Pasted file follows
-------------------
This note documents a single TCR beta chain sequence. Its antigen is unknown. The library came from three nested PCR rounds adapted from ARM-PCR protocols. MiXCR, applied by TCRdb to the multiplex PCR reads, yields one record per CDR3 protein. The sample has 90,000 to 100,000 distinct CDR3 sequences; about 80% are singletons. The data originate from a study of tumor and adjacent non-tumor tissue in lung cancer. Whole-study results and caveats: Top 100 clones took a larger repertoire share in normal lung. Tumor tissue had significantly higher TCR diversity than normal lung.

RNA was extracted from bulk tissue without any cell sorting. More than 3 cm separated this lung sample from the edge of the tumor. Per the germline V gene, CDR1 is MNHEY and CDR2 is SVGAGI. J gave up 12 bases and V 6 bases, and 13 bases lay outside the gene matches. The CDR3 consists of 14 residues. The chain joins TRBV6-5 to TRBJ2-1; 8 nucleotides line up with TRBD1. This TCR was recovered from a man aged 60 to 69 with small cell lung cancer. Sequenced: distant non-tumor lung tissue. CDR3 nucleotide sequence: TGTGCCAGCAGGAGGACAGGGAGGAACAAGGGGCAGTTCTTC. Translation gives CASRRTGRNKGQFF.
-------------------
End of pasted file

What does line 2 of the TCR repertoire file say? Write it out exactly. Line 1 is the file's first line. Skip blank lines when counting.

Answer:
RNA was extracted from bulk tissue without any cell sorting. More than 3 cm separated this lung sample from the edge of the tumor. Per the germline V gene, CDR1 is MNHEY and CDR2 is SVGAGI. J gave up 12 bases and V 6 bases, and 13 bases lay outside the gene matches. The CDR3 consists of 14 residues. The chain joins TRBV6-5 to TRBJ2-1; 8 nucleotides line up with TRBD1. This TCR was recovered from a man aged 60 to 69 with small cell lung cancer. Sequenced: distant non-tumor lung tissue. CDR3 nucleotide sequence: TGTGCCAGCAGGAGGACAGGGAGGAACAAGGGGCAGTTCTTC. Translation gives CASRRTGRNKGQFF.